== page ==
Should needle-exchange programs be part of Indiana’s fight against opioid abuse?
About two months ago, I found a syringe in my front yard, which is one block from a high school. More recently, I spotted three nails in the street in front of my house, where my family and I park our cars. While the syringe was disturbing, the nails were more dangerous. Every year in the United States, hundreds of people die and thousands more are injured as a result of tire failure. Yet there has never been a documented case of someone contracting HIV from a discarded syringe, and there have been very few cases of hepatitis C transmission.
I did not like finding a dirty needle in my yard, but the experience only reinforced my support for syringe exchange, which saves lives and money and should be available statewide.
As a result of the 2015 HIV outbreak in Scott County, the Legislature legalized syringe exchange, but only if initiated at the local level and approved by the state. This cumbersome and politically difficult process has limited the number and effectiveness of syringe exchange programs, which this year have undergone a coordinated assault by the attorney general and county prosecutors, who argue they facilitate and encourage illegal drug use.
After Scott County became the first to implement syringe exchange, eight others followed. The backlash has caused two to end their programs, and others are struggling. Last month, Lawrence County terminated its program after a year, even though it had been credited with a sharp reduction in new hepatitis C infections and was supported by health experts. Bowing to pressure from the prosecutor, the county commissioners allowed the program to die.
More than three decades of research overwhelmingly supports syringe exchange. SEPs can play a critical role in reducing transmission of HIV and hepatitis C, while also providing a host of other benefits, including increased participation in drug treatment; prevention activities; and other medical, mental health and social services.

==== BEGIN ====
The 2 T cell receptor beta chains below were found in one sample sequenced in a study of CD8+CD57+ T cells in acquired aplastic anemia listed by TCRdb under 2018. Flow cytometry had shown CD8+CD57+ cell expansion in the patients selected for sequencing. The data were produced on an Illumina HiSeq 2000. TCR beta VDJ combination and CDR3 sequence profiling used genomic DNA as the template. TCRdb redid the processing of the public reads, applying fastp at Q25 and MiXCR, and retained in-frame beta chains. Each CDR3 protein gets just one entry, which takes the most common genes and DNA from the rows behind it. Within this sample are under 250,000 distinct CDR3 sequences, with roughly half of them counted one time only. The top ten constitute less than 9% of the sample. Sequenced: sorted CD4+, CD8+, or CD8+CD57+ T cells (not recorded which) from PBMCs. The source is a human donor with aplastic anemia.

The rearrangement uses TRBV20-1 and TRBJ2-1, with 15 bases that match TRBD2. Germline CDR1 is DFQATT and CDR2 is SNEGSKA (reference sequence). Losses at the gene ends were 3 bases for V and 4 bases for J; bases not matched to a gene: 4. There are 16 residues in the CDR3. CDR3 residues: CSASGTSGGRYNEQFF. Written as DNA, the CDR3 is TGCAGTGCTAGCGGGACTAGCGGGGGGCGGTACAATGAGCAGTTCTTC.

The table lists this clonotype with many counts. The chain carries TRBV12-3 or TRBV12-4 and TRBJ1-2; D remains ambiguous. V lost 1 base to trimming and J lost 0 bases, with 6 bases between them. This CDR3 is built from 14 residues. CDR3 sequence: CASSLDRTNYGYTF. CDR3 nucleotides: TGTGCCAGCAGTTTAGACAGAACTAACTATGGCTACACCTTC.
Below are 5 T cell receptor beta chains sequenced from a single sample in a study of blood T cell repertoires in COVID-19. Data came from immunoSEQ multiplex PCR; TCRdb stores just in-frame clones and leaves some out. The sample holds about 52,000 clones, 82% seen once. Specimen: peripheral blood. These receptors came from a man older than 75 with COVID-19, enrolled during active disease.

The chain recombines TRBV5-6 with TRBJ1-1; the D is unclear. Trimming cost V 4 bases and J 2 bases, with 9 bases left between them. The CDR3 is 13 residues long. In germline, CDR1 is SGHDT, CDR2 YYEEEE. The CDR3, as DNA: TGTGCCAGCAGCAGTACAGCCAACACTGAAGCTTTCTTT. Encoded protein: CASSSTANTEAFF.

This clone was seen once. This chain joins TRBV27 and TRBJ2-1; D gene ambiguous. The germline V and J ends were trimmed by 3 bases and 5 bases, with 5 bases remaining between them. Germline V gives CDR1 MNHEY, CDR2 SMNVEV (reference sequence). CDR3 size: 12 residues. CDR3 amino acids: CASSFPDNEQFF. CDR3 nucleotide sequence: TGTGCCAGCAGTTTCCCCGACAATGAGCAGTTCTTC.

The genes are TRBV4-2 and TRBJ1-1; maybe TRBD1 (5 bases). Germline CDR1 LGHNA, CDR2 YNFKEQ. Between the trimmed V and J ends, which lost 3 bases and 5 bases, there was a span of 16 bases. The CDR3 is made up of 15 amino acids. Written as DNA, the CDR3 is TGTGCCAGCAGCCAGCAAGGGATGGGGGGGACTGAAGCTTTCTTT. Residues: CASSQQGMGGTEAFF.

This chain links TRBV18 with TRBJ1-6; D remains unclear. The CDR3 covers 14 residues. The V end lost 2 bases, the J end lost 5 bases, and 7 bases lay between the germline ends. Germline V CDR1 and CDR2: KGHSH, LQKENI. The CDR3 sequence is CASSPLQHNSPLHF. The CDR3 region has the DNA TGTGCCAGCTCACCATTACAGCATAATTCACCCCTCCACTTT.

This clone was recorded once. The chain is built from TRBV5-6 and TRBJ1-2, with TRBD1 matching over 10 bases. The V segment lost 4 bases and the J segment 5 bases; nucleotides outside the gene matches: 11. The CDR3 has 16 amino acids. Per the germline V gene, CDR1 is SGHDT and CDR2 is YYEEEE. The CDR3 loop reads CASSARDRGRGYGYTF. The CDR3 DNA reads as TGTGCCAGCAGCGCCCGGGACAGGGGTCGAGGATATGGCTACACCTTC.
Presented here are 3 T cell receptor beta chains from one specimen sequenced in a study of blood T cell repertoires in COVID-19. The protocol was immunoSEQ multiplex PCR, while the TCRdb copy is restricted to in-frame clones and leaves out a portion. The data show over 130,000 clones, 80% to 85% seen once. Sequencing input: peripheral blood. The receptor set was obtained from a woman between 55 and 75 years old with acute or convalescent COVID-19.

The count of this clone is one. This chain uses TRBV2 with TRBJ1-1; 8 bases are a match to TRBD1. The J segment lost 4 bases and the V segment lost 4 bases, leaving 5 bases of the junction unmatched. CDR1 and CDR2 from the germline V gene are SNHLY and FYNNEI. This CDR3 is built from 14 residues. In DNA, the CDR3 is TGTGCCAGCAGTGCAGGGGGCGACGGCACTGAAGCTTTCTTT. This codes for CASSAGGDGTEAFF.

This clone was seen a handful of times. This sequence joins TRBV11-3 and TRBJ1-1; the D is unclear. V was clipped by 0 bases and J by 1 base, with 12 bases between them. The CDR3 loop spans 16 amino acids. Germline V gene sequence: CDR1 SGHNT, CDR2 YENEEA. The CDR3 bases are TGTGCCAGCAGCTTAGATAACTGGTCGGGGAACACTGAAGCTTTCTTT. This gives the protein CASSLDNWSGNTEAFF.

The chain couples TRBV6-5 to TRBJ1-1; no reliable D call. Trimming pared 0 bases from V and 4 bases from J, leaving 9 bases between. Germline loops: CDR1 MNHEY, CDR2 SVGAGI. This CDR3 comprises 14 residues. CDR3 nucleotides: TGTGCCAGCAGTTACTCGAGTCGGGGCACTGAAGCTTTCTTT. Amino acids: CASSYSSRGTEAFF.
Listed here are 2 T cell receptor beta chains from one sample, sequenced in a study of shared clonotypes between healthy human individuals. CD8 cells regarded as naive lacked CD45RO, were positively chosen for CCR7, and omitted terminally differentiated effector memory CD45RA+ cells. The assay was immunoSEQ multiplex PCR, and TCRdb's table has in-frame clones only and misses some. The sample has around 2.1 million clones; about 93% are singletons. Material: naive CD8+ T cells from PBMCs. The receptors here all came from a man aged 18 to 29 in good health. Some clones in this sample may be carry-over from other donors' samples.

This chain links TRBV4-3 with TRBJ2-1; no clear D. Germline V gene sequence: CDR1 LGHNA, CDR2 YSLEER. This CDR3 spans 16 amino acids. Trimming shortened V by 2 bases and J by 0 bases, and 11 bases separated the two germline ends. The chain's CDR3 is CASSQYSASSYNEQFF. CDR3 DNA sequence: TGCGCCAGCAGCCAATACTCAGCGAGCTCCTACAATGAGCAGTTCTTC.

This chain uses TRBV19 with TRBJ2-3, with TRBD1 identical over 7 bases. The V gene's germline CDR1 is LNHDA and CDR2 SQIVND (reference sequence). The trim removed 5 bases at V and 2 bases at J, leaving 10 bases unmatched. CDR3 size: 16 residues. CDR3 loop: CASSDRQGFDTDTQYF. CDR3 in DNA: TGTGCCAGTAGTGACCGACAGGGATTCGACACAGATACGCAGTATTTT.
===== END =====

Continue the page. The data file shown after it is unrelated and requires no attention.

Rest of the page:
Syringe exchange is a harm-reduction measure: Its primary purpose is preventing the spread of disease. Contrary to the prosecutors’ deadly rhetoric, reducing drug use is a proven secondary benefit. In addition, syringe exchange also saves money. Compared to the cost of treating HIV or hepatitis C, clean needles are cheap.
As soon as syringe exchange started in Scott County, the rapid spread of HIV stopped, and syringe exchange is essential for preventing something similar from happening elsewhere. Looking at hepatitis C as an indicator of risk for HIV, many other Indiana counties are ripe for an HIV outbreak.
Solving the opioid crisis will require time and unprecedented resources. In the meantime, syringe exchange should be available throughout Indiana as one of many effective tools for combating and mitigating the effects of injection drug use.
We can’t arrest our way out of this. Most people in jail or prison for drug-related crimes should be in treatment rather than behind bars. Addiction is a disease, and it is no more the fault of the individual than diabetes, heart disease, cancer or other illnesses.
Used syringes will continue to turn up in yards and parks, on playgrounds and in public restrooms and other places. Syringe exchange can help keep everyone safer. Right now, sharp rhetoric is the killer.•
Clere is a Republican member of the Indiana House from New Albany, representing District 72. Send comments to firstname.lastname@example.org.